BLUE SPRINGS, Mo. — It was a show for the ages: the Radio City Rockettes, giant balloons and Santa.
Blue Springs High School band members got the best seat in the house — because they were also part of the show. It was the band's third year participating in the Macy's Thanksgiving Day Parade, which band director Tim Allshouse said is a rarity.
The band returned from the week-long trip Saturday, and students are now reflecting on the experience and the life lessons it brought.
Blue Springs junior Graham Deterding said he couldn't believe it when the band found out they were selected for the parade.
"I was just mind-blown, like I can't believe we get to do that, it's so cool," Deterding said.
More than 200 students packed their bags and marched the avenues of the Big Apple.
Blue Springs senior Emma Day said she'll never forget the thousands of people lining the streets and the skies.
"You just look up at these skyscrapers that you can't even see the top of, and they are filled with people," Day said.
The trip was a busy one. Students got to see "Wicked" on Broadway, the Rockettes and the 9/11 Memorial.
Allshouse said the trip was a real chance to teach his students some life skills.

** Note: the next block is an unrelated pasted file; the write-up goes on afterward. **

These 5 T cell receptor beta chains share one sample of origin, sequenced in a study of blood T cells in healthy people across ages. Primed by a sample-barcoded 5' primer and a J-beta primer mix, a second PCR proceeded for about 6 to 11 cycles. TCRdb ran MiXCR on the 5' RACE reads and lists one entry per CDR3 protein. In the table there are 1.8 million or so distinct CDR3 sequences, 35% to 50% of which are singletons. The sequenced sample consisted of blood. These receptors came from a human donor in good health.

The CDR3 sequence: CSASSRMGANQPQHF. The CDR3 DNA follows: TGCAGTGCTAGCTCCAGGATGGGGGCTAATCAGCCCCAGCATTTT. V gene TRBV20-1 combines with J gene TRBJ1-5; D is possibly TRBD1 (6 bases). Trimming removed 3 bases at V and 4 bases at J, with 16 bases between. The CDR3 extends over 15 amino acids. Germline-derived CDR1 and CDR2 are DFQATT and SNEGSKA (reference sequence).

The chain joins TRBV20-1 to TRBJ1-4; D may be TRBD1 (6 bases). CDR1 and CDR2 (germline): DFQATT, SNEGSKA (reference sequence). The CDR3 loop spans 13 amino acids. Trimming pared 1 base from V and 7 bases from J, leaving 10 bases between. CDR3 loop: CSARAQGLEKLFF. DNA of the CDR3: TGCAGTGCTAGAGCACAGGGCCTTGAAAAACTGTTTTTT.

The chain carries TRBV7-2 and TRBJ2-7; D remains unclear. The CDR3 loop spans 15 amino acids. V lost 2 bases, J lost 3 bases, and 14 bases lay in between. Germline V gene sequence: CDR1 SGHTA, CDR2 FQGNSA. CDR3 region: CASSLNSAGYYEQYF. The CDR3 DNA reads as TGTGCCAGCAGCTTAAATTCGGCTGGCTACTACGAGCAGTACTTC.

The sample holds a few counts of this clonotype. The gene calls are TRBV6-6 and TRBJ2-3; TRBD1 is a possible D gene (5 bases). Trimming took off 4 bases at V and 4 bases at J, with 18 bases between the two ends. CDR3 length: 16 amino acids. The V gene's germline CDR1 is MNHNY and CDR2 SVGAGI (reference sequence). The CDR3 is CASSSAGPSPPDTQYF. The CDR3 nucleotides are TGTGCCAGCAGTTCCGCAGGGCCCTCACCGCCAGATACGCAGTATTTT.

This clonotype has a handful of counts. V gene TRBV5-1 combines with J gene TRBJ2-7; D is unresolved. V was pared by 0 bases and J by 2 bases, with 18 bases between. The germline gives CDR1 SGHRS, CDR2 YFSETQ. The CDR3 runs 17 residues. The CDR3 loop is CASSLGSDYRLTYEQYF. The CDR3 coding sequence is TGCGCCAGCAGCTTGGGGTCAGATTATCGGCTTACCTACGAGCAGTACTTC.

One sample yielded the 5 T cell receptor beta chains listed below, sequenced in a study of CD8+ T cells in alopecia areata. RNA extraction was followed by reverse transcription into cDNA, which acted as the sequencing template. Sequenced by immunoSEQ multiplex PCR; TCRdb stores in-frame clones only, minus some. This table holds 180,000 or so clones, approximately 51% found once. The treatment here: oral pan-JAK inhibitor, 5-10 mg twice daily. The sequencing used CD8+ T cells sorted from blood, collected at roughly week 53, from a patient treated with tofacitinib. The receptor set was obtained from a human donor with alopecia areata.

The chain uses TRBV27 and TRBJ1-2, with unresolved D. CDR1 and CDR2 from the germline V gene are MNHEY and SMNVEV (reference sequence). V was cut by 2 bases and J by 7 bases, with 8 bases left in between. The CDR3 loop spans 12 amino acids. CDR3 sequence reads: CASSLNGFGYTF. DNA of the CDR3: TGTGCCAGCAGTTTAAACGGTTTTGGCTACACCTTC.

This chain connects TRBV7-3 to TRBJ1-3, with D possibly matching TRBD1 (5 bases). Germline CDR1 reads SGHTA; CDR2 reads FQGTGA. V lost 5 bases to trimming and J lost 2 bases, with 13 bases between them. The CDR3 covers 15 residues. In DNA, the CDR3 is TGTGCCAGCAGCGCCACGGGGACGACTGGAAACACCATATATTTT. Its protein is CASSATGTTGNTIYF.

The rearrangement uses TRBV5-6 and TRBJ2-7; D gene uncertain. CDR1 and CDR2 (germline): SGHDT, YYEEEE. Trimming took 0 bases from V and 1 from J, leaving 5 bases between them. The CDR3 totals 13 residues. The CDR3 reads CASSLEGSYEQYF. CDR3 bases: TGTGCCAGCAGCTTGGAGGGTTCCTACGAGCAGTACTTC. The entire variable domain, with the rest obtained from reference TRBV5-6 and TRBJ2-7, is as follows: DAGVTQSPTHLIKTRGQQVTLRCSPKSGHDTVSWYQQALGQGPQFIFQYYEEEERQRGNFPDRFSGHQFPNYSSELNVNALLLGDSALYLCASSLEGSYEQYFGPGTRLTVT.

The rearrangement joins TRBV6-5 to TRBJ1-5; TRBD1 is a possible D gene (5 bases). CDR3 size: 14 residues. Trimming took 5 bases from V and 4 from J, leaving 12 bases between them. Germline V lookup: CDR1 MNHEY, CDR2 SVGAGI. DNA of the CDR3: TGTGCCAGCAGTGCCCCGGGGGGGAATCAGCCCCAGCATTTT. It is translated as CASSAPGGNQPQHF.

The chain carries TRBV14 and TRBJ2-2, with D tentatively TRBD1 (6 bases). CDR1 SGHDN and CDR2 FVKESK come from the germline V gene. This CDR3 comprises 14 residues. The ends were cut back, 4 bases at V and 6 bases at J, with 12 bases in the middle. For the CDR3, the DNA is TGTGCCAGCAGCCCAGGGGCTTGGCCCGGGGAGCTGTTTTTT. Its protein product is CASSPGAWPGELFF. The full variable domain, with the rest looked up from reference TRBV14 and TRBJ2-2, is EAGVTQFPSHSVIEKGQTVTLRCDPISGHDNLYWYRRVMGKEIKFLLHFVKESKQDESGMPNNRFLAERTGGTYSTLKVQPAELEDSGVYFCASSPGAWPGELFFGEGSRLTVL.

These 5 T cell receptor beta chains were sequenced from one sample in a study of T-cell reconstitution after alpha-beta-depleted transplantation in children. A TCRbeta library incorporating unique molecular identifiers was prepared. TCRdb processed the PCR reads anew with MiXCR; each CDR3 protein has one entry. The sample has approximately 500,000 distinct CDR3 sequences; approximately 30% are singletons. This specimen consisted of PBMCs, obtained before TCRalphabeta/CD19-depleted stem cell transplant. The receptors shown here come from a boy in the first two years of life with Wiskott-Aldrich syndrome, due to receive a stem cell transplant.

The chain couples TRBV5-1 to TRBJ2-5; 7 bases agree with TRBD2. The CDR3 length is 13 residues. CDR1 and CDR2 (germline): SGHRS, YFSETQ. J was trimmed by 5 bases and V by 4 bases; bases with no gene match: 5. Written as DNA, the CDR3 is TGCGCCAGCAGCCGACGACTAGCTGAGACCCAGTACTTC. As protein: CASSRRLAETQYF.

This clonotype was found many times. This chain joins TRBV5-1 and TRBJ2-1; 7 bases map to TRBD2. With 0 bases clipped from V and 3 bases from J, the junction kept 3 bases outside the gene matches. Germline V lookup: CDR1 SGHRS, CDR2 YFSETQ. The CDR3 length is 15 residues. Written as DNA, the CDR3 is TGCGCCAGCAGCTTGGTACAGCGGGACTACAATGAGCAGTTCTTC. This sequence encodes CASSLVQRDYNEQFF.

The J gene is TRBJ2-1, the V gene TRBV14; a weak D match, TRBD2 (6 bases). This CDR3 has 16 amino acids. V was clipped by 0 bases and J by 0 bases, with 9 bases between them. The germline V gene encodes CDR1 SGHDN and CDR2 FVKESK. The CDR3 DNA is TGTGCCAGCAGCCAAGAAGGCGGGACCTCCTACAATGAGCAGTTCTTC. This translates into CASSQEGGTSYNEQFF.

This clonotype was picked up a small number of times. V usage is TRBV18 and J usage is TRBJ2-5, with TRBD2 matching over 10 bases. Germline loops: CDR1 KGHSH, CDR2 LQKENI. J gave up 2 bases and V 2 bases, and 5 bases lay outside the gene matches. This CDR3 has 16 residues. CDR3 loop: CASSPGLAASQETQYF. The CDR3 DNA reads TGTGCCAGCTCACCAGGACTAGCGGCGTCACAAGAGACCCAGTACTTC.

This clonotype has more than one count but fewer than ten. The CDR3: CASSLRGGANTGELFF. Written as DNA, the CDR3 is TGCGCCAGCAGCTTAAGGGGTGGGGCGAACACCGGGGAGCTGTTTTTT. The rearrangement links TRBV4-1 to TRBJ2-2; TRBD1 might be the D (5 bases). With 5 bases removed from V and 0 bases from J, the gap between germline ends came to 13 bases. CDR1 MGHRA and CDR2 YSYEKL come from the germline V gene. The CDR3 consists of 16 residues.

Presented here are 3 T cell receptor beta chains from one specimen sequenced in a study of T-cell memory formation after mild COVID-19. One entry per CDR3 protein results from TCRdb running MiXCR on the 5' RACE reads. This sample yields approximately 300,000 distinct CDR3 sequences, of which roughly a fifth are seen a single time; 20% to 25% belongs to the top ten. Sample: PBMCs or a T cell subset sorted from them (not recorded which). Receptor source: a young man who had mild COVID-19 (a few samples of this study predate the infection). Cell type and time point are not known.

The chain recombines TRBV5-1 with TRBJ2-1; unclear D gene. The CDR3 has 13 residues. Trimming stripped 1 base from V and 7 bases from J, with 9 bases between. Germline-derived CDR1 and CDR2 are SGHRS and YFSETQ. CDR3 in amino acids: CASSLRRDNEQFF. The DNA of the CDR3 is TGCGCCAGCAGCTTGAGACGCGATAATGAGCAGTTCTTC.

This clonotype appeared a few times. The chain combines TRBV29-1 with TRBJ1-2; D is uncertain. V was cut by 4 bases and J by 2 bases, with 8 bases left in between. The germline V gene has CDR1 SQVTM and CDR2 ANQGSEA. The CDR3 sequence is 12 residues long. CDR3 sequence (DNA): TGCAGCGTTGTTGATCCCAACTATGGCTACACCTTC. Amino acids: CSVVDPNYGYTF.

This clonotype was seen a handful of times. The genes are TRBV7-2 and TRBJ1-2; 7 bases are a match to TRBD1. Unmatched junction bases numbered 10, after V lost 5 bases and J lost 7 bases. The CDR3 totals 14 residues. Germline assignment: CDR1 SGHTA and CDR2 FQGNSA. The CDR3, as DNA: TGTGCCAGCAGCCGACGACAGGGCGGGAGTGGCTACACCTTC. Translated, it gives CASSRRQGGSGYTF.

"The actual event is amazing, preparing for what it's really like to be in a professional environment like that," Allshouse said.
Students also got a taste of independence in the city. They got to explore a few blocks at a time without being chaperoned.
Blue Springs senior Luke David said it was the first school trip he's been on that allowed students to go off on their own.
"You're just free to walk around with friends and you just are really on your own. It teaches you how to live an adult life instead of a supervised life," David said.
The day of the parade is a long and exhausting one. The band had a 2 a.m. wake-up call for their quick, 10-minute dress rehearsal, and then it was showtime.
"In the moment, it's all up to them to do the job, and they knocked it out of the park," Allshouse said.
He said it's heartwarming to be a part of an experience he knows the students will never forget.
"I think those kids can look back and say, 'man if I can do that, I can do anything else,'" Allshouse said.